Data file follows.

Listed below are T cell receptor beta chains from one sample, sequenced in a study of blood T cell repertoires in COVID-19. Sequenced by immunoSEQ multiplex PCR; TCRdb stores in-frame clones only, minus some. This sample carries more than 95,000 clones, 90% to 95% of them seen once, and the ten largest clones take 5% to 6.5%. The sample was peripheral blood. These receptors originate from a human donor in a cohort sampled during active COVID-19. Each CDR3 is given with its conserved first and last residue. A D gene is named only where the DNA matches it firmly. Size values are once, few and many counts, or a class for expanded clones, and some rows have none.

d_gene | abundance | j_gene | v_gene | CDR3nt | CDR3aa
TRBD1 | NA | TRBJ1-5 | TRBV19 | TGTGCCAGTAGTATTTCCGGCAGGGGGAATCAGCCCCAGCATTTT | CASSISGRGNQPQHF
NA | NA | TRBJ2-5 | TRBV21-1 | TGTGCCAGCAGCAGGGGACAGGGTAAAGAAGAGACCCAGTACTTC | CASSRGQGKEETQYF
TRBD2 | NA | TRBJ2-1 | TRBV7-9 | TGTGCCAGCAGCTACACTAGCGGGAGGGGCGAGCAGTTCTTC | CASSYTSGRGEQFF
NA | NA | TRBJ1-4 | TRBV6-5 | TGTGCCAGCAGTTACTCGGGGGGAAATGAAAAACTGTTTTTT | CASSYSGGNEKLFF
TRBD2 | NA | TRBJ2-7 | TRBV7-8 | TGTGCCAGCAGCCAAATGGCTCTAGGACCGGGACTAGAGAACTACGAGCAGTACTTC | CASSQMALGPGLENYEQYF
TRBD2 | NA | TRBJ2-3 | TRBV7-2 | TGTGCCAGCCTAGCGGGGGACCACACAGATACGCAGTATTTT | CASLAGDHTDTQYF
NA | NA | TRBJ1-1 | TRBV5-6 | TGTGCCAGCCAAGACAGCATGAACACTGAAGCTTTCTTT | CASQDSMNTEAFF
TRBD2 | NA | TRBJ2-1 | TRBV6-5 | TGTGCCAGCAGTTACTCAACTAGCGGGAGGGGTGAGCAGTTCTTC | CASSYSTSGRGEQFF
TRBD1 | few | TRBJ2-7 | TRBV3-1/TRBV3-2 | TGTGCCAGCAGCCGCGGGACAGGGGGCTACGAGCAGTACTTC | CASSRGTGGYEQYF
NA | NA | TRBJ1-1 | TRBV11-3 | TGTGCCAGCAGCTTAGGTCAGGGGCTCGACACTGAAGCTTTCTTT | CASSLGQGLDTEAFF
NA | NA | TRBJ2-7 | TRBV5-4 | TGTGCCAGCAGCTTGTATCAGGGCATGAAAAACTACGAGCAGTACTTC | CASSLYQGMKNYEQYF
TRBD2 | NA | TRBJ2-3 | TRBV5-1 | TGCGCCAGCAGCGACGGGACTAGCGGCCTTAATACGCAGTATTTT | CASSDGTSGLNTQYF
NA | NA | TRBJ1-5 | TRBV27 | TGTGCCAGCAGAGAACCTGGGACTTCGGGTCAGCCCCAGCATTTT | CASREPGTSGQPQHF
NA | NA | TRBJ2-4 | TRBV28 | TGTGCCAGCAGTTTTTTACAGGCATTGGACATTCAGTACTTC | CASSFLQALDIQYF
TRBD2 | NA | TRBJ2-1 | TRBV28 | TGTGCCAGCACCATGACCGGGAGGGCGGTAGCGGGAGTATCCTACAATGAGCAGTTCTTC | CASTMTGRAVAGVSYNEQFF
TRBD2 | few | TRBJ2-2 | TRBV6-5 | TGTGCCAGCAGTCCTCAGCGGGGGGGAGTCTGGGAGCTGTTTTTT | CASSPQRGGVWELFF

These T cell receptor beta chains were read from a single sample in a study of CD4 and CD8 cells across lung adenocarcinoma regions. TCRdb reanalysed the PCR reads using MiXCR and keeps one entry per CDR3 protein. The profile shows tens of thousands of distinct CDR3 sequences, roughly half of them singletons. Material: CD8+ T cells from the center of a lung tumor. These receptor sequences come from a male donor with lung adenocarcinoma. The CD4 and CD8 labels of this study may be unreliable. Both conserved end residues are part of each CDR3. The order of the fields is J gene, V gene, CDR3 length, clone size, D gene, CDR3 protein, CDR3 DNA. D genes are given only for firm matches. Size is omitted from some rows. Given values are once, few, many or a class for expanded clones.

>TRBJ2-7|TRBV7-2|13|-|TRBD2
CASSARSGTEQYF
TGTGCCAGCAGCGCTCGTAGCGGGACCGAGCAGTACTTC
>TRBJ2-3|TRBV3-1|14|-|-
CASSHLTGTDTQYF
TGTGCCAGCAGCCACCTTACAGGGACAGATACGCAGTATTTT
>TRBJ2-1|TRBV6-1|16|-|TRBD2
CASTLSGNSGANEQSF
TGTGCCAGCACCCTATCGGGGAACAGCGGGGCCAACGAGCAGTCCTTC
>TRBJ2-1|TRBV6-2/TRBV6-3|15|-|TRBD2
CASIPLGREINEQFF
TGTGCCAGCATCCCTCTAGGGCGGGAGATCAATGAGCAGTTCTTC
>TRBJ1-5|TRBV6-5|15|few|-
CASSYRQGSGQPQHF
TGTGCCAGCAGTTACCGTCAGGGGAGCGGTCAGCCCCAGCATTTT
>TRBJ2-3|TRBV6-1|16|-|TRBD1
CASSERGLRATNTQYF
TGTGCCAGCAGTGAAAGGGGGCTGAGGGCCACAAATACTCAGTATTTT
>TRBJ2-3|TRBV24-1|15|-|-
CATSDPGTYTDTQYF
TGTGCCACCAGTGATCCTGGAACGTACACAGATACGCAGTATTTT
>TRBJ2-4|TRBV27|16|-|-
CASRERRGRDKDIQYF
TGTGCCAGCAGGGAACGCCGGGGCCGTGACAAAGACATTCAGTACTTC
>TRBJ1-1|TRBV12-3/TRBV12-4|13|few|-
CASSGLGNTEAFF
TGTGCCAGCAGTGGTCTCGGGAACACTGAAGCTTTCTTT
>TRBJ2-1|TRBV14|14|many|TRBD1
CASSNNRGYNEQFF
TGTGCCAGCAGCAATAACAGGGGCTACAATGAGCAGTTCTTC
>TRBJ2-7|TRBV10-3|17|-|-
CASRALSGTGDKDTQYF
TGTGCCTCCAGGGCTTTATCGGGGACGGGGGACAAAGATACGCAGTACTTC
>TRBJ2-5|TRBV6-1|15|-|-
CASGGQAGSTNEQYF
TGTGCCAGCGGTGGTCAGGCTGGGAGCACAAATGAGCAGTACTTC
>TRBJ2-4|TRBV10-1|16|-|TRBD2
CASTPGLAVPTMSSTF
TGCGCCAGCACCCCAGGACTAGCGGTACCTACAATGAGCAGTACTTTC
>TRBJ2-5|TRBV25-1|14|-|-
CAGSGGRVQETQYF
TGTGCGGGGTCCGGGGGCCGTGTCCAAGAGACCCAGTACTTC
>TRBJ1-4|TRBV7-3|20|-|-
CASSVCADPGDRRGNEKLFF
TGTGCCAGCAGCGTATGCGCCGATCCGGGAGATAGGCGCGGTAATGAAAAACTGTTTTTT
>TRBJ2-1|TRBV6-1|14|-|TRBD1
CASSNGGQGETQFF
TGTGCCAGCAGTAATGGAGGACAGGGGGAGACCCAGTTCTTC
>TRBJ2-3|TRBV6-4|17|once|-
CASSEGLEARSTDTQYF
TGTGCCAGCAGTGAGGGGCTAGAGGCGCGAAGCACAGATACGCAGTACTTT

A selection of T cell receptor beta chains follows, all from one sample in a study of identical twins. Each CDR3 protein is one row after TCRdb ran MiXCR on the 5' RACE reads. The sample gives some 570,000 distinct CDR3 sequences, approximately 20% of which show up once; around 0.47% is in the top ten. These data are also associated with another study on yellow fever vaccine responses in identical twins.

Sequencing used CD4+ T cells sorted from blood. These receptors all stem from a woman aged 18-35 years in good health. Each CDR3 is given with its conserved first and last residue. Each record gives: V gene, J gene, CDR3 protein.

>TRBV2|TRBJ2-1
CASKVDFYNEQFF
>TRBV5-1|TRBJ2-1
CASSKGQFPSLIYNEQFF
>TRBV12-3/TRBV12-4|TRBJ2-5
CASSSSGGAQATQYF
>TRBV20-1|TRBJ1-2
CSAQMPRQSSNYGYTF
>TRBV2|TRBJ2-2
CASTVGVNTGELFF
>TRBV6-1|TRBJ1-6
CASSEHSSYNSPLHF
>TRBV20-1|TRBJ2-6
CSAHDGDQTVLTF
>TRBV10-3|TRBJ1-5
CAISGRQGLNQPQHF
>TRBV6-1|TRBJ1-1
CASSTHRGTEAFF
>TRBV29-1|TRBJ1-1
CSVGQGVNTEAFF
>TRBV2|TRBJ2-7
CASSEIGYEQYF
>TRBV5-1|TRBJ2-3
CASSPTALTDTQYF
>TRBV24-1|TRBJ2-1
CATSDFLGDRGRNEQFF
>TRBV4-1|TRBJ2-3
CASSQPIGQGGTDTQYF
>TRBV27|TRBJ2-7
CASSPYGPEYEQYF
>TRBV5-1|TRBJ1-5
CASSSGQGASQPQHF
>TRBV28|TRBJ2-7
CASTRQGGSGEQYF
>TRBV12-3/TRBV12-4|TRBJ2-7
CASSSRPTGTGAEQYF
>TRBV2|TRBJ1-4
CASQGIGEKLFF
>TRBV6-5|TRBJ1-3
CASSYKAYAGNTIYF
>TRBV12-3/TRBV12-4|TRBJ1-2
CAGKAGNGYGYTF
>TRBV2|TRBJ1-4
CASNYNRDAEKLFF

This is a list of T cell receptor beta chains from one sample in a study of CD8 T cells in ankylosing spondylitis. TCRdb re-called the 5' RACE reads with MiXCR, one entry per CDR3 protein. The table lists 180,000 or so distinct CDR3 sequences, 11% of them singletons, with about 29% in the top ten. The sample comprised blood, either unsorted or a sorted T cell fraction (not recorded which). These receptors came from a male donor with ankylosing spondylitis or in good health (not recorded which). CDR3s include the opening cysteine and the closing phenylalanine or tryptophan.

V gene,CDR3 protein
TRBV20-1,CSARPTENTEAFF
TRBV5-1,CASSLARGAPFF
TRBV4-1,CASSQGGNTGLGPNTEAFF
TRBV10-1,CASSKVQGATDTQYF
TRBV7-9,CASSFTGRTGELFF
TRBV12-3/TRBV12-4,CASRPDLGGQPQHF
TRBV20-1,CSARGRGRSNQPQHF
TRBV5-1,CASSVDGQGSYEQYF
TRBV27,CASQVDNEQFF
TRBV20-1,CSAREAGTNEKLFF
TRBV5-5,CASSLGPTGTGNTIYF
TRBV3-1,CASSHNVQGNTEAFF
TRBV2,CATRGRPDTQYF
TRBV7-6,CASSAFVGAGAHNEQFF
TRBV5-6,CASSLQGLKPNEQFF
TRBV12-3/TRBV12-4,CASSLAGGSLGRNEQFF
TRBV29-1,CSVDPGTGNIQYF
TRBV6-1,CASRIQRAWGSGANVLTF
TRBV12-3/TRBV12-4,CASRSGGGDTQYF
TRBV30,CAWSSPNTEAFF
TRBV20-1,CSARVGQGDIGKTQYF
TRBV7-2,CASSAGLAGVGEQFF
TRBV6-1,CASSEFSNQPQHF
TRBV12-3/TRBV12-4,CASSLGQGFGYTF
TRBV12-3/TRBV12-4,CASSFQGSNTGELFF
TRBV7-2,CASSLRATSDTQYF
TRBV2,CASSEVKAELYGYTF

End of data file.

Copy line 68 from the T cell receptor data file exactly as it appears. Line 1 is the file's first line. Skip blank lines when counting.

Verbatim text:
>TRBJ2-3|TRBV6-4|17|once|-